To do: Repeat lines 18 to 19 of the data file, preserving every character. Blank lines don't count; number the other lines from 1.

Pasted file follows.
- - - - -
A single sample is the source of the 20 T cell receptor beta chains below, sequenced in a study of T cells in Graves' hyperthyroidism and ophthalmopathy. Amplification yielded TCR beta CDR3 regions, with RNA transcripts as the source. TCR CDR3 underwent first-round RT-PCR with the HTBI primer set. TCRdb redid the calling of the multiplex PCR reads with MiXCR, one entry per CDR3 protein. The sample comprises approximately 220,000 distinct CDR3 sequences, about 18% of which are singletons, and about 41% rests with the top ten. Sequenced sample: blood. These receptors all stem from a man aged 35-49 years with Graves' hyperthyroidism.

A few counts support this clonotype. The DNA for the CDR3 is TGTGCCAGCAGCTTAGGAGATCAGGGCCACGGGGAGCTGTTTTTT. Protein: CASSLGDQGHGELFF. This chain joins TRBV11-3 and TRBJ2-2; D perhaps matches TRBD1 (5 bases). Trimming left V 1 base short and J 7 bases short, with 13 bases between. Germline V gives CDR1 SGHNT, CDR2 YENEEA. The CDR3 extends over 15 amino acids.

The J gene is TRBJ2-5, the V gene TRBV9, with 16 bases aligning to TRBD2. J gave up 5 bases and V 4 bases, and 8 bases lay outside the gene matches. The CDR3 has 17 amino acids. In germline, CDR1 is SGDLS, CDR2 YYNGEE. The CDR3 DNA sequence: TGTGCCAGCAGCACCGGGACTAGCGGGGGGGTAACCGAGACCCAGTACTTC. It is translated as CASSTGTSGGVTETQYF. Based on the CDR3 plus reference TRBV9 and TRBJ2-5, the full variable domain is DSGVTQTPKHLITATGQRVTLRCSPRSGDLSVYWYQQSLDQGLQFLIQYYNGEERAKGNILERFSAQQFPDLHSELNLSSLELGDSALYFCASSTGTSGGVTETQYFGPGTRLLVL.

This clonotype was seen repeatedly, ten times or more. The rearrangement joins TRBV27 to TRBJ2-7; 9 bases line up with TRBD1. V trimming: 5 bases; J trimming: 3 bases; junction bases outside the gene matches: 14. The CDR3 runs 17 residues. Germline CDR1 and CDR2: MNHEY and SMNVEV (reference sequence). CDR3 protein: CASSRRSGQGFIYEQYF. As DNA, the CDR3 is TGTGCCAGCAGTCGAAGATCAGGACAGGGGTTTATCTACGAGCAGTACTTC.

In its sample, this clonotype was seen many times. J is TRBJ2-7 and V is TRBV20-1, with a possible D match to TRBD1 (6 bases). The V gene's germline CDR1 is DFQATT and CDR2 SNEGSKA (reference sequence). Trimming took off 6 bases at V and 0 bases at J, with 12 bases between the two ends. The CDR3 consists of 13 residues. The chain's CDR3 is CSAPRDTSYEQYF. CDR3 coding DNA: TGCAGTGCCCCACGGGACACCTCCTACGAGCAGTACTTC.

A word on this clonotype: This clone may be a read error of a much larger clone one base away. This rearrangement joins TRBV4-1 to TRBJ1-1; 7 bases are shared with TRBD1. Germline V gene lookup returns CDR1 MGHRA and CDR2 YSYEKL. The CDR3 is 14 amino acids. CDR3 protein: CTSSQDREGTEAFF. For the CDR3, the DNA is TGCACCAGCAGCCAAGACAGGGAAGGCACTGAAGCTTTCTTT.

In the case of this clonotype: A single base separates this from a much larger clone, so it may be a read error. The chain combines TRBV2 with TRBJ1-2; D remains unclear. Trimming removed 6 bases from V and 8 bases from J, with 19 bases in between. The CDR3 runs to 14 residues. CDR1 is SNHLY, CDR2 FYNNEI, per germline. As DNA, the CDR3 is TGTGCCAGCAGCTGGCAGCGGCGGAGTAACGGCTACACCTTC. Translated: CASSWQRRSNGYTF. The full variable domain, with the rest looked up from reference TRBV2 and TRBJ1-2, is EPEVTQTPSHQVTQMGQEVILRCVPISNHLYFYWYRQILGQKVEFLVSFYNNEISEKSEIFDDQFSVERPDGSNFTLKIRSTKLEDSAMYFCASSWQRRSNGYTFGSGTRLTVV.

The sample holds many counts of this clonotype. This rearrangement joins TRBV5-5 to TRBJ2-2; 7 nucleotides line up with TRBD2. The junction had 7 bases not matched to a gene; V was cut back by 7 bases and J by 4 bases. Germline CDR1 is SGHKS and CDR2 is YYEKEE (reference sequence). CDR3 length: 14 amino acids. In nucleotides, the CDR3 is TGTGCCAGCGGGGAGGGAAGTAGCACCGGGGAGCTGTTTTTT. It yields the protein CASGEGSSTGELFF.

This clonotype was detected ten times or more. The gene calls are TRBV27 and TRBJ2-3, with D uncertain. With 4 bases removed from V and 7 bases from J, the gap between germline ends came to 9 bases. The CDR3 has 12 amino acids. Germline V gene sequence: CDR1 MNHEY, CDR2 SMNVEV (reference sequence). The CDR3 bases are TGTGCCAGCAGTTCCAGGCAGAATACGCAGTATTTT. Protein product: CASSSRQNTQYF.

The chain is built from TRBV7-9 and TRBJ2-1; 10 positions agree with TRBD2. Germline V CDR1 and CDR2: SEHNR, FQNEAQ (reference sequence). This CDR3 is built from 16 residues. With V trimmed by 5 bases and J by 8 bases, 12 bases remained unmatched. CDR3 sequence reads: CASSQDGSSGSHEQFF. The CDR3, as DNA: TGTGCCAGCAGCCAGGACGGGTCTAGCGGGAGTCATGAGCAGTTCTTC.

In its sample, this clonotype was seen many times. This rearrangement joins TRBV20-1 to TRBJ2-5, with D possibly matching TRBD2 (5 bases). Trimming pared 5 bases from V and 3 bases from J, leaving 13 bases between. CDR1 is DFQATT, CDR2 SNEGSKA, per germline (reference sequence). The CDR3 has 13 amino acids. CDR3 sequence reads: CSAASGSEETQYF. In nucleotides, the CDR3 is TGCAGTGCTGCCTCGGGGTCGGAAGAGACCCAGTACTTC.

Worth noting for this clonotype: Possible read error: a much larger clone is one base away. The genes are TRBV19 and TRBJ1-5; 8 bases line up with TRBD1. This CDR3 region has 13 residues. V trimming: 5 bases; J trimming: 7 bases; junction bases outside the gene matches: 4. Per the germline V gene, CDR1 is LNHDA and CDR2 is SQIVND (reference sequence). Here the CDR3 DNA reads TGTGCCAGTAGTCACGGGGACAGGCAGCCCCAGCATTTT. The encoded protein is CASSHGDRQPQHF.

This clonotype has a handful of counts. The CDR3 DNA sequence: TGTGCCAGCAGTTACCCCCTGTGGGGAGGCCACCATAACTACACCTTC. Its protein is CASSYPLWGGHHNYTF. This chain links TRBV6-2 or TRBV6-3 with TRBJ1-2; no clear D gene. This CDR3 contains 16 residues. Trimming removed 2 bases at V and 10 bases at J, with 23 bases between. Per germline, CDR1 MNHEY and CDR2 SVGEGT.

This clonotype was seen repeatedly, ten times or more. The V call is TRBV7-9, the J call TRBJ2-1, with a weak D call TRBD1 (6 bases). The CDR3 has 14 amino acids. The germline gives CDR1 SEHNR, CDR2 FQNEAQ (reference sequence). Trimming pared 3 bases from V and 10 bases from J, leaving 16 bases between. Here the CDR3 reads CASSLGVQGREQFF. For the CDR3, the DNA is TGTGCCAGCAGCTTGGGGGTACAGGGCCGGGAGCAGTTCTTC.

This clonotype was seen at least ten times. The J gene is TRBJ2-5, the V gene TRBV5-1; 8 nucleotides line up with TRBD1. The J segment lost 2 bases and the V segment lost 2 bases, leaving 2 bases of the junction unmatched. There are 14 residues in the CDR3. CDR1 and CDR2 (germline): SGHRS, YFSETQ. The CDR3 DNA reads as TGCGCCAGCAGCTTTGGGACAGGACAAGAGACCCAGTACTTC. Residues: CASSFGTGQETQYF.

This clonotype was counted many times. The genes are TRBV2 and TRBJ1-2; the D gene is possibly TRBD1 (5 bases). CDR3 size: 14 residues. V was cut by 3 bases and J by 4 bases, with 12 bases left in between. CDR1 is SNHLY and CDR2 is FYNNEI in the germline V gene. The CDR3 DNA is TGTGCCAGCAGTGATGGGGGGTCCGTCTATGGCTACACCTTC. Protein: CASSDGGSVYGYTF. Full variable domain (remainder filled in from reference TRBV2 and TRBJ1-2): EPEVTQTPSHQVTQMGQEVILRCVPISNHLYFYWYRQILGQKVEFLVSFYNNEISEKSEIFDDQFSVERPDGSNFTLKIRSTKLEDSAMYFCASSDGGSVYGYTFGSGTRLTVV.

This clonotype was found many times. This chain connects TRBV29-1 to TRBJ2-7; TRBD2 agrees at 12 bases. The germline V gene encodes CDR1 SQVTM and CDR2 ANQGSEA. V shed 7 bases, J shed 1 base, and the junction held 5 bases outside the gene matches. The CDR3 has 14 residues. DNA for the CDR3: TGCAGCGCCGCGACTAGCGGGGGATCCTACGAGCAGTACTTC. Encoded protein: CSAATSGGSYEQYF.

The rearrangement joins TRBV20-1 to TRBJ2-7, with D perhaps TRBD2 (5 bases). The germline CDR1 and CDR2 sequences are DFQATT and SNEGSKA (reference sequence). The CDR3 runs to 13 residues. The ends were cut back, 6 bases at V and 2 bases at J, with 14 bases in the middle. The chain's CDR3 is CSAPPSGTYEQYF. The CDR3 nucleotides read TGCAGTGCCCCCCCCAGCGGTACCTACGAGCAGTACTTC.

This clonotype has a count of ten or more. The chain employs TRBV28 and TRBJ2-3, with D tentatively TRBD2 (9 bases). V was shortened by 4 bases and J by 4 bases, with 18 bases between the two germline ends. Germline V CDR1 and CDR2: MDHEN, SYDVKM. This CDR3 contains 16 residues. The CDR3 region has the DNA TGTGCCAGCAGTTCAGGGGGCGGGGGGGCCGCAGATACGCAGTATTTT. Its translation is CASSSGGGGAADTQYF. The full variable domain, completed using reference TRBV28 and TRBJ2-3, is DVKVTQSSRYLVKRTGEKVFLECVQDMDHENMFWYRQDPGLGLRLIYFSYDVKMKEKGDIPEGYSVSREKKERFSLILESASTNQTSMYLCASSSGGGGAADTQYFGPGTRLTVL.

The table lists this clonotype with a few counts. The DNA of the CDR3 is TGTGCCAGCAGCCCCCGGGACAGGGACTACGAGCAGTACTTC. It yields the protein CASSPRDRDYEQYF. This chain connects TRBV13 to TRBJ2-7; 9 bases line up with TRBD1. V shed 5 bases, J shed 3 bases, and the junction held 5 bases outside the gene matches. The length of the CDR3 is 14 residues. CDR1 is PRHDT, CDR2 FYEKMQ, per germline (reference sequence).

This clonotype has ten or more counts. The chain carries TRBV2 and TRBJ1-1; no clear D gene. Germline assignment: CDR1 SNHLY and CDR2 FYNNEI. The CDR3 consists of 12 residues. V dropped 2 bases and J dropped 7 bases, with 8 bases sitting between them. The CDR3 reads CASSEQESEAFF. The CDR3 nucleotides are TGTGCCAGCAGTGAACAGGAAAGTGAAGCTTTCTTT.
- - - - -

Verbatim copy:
The rearrangement joins TRBV20-1 to TRBJ2-7, with D perhaps TRBD2 (5 bases). The germline CDR1 and CDR2 sequences are DFQATT and SNEGSKA (reference sequence). The CDR3 runs to 13 residues. The ends were cut back, 6 bases at V and 2 bases at J, with 14 bases in the middle. The chain's CDR3 is CSAPPSGTYEQYF. The CDR3 nucleotides read TGCAGTGCCCCCCCCAGCGGTACCTACGAGCAGTACTTC.

This clonotype has a count of ten or more. The chain employs TRBV28 and TRBJ2-3, with D tentatively TRBD2 (9 bases). V was shortened by 4 bases and J by 4 bases, with 18 bases between the two germline ends. Germline V CDR1 and CDR2: MDHEN, SYDVKM. This CDR3 contains 16 residues. The CDR3 region has the DNA TGTGCCAGCAGTTCAGGGGGCGGGGGGGCCGCAGATACGCAGTATTTT. Its translation is CASSSGGGGAADTQYF. The full variable domain, completed using reference TRBV28 and TRBJ2-3, is DVKVTQSSRYLVKRTGEKVFLECVQDMDHENMFWYRQDPGLGLRLIYFSYDVKMKEKGDIPEGYSVSREKKERFSLILESASTNQTSMYLCASSSGGGGAADTQYFGPGTRLTVL.